The Swimmer (1968) Directed by Frank Perry

Perceptions of how I think I am seen by other people is something I don't think about too much. We all want to be thought of in a good light. I don't send around a questionnaire asking "Am I a good egg?" to friends and acquaintances. Maybe I should to get a better understanding of what my friends really think of me. The like button on Facebook is probably the closest we get to some kind of consensus on our musings and popularity amongst our friends. But what if you're like Ned Merrill in The Swimmer? What if you are blighted by something out of your control, the loss of a job, some unsavory episode or misfortune, which means people talk about you without you knowing, and formulate an opinion of yourself that you don't quite see.

The Swimmer is one of those films where you wonder how this picture got green-lit, so strange is the topic. After being away for awhile (we don't really know where), Ned appears at some old friends poolside. After realizing that there are swimming pools in every home across the rich Connecticut suburb valley where he lives, Ned decides to swim home. Along the way, pool by pool, he meets old friends, neighbors, lovers and enemies, who are all initially pleased if a little wary to see him. But as Ned's journey progresses, some uncomfortable truth about himself comes to pass.

Burt Lancaster plays Ned. Burt spends the whole movie in his swimming trunks. What a body for a then 55 year old Lancaster. I always think Burt has the most incredibly wide shoulders (he started his career as an acrobat in the circus). It's easy to think of Burt as this ├╝ber-macho leading man of the 1950's and 1960's cinema. But then think of the quality pictures Lancaster made: From Here To Eternity, The Birdman Of Alcatraz, The Sweet Smell of Success, Seven Days In May, The Leopard and Atlantic City amongst many others. You realize that Lancaster was one of the great screen actors, even though there is no fuss surrounding him like Brando or Nicholson. The Swimmer is a cult favorite nowadays hiding one of Lancaster's best roles. Watching his journey unravel is fascinating.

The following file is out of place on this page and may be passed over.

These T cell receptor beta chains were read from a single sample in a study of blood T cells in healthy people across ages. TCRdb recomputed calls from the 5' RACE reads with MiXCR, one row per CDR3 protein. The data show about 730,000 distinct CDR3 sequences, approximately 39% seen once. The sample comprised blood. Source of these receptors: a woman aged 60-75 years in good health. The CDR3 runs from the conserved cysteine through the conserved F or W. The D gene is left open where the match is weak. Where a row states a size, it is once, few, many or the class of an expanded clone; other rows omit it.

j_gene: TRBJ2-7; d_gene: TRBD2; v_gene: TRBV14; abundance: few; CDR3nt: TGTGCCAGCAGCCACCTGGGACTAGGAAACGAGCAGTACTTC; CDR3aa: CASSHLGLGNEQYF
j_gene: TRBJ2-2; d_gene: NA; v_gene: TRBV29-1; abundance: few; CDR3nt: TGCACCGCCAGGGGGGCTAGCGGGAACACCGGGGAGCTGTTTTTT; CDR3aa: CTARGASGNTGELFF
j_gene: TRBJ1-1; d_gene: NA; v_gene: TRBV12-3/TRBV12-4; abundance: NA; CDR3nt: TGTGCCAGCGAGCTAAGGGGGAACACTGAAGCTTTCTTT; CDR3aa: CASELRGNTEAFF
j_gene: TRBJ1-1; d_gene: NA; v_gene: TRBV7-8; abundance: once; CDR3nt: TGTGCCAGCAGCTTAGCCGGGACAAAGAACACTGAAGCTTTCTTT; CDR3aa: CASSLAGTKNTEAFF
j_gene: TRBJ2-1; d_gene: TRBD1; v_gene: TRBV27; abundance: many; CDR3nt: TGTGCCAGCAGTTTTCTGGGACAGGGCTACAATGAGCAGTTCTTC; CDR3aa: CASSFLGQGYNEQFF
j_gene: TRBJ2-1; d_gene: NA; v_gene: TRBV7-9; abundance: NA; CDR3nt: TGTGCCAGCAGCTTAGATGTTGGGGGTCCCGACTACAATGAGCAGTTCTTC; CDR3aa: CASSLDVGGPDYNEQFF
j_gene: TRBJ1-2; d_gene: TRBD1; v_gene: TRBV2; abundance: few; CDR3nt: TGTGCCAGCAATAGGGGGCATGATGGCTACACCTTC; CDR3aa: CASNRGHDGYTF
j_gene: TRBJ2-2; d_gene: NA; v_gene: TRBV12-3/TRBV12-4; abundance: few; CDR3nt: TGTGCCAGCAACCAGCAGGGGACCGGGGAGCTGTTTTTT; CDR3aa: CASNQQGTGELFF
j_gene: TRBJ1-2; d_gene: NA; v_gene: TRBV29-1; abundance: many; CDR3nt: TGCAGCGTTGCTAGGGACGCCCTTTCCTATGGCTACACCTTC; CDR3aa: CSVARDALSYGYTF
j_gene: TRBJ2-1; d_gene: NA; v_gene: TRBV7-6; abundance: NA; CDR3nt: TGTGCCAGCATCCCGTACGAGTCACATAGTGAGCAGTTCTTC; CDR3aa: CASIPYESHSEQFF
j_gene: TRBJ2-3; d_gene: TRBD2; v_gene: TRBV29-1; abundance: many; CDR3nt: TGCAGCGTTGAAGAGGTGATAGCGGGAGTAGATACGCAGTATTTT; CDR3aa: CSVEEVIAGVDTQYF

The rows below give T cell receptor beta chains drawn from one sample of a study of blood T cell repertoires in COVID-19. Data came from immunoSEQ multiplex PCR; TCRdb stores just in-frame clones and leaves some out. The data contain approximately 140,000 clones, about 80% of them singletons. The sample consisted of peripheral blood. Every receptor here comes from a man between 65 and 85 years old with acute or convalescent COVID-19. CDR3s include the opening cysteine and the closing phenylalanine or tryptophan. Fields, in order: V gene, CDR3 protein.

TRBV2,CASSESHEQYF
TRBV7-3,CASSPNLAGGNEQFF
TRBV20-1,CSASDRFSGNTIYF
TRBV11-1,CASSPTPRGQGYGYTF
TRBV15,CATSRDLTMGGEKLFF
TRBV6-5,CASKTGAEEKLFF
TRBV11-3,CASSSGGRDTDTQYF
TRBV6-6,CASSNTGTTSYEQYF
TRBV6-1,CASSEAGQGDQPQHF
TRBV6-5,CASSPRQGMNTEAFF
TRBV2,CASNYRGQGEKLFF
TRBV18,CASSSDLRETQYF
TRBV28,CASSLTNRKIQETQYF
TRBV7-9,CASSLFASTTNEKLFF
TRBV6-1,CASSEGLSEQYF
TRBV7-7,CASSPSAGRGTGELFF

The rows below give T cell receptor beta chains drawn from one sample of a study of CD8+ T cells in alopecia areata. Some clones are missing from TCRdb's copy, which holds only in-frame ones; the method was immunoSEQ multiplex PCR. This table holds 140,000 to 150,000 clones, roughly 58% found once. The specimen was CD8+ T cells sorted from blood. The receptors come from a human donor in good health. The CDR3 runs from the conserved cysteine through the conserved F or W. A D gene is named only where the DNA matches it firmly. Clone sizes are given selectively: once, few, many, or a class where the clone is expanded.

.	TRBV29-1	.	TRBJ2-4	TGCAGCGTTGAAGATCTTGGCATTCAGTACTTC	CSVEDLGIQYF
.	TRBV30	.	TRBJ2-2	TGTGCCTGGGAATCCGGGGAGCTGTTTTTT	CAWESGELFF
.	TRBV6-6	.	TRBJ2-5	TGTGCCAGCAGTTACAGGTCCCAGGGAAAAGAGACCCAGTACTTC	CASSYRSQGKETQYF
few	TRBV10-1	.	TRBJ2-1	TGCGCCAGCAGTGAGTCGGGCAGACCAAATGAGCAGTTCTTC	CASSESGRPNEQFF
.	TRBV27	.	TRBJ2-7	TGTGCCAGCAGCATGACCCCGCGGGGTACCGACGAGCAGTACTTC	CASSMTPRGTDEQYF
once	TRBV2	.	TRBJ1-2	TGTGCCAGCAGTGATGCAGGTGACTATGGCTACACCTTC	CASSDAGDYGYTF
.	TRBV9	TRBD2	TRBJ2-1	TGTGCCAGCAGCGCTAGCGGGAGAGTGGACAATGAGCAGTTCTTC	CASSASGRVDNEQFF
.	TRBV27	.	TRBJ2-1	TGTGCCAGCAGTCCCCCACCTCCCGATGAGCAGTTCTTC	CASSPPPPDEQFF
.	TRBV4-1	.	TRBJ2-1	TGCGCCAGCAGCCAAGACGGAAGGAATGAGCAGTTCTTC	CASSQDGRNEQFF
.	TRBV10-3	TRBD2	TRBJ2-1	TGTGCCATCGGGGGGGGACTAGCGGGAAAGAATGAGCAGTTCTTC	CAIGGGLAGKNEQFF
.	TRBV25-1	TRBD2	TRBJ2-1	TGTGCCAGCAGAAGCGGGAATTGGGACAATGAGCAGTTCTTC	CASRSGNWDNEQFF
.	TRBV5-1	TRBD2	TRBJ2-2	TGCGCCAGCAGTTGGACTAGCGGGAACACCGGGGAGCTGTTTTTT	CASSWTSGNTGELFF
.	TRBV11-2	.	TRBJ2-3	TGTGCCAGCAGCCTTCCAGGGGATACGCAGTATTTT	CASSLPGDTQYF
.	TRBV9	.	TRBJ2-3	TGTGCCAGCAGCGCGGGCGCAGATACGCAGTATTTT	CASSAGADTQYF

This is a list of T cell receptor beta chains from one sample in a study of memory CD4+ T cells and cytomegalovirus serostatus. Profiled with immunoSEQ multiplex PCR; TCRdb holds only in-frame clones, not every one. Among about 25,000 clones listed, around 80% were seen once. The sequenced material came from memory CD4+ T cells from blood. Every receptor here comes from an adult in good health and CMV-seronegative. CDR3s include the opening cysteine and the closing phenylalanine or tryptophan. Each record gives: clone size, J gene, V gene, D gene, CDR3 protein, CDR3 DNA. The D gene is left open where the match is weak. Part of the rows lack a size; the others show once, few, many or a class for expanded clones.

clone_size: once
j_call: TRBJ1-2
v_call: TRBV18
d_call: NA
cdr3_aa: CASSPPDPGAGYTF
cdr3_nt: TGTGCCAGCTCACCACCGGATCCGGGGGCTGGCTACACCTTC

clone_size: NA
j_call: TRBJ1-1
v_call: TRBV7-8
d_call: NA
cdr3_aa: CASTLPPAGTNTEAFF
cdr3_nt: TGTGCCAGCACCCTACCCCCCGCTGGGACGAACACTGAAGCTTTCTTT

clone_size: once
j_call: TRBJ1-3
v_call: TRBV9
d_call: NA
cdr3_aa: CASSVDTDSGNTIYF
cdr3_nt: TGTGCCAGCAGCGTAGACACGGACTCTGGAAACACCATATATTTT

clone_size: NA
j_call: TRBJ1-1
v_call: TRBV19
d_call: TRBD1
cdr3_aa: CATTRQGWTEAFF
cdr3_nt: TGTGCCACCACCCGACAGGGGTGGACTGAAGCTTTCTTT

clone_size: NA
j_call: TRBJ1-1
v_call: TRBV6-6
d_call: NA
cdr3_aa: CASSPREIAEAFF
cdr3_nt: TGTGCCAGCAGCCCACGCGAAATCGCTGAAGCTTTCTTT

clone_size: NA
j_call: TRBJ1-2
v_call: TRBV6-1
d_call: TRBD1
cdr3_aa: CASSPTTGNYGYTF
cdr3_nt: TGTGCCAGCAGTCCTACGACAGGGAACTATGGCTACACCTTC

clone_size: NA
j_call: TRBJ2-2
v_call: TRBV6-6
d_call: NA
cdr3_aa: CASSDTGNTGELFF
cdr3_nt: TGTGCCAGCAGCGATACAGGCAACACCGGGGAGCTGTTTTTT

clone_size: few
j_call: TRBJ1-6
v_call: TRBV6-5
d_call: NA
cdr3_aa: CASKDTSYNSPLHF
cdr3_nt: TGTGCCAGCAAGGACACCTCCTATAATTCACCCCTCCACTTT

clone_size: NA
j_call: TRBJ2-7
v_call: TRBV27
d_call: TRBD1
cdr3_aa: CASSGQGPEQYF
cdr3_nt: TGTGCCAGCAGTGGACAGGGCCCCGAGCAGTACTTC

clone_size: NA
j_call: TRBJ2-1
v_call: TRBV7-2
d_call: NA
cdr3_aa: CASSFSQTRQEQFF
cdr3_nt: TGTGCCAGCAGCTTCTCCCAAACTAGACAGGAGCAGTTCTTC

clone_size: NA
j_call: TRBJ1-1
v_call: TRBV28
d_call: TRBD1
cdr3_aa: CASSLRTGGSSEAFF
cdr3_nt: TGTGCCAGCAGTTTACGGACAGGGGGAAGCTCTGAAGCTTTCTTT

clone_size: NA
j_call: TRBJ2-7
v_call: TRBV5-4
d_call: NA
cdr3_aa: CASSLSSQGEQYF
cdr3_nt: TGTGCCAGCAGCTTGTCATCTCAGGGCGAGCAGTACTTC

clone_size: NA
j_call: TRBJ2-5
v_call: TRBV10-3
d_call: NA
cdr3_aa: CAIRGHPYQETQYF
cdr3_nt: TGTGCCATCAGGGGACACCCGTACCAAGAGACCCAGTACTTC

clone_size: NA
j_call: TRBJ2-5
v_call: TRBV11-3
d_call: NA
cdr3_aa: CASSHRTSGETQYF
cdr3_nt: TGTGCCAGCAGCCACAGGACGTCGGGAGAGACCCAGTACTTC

Some part of me is always missing The Strand book store on the corner of 12th street and Broadway (Manhattan). In a dream life, I would live only a walking distance from there. Physically, the distance to that scenario is huge at this moment. Right now I am reading Just Kids by Patti Smith and it makes me long for a past I never had. What is disturbing to realize in life, is how the same ingredients can lead to such different results. This is true in cooking but it is also true with people. Is it a question of luck, magic, timing, location, destiny or something even more flimsy and undefinable?

The Swimmer portrays a lost man in the middle of his disconnection from what used to define him. I have not seen many films so fully dedicated to an episode like this without the need to explain how he got there or where he will end up. It is disturbing to see the man's nakedness and vulnerability in front of his old neighbors who do not understand why he is back – their reactions range between pretending everything is normal to baffled expressions of anger. His idea 'to swim home' through all the pools in the neighboring houses appears peculiar but inventive at first, but slowly the audience begins to see the madness of the effort. At the present the swimmer does not remember, or he has repressed, the traumatic events in his resent past which have changed the course of his life.

I guess what I am trying to say with the help of The Swimmer and Patti Smith is that me ending up as a regular customer of The Strand is as likely as it is unlikely. The future will be a chain of events somewhat influenced by my aspirations but also defined by circumstance – most likely I will be both the swimmer and some woman in the sun chair by the pool with a drink in her hand. This sense of not knowing while constantly intrigued is crucial for life.


  1. 1) It is an excellent opportunity to see what Joan Rivers looked like originally,
    2) The Swimmer sees people as part of a structure, not as individuals with their own worth. He was part of the structure - paralled by a sort of "rosary" of swimming pools across the county - until a series of "tragic" events.
    The society which spawned him still endures after kicking him out...after forcing him to even enter the pools of the lower classes.
    Yes, so great was his fall from grace, he had to rub shoulders with the working class at their pool as an equal.

    It is fascinating and repellent: parts of his life are cannibalized ( the party pool cart) and show up digested into his friends' lives.

    A very odd film. Since he ends up at his old empty house, you wonder where he started and left his clothes. Or did he just appear one day in trunks?

  2. Hi Montag,

    thanks for the comments and apologies for the late reply.
    Yes, very astute observations. I feel that although it isn't so obviously implied in the film, it's possible that The Swimmer has been in some kind of institution. Hence the surprise when his former neighbors when they see him and their comments on how he's looking so well. As to why he's just wearing trunks, who knows?


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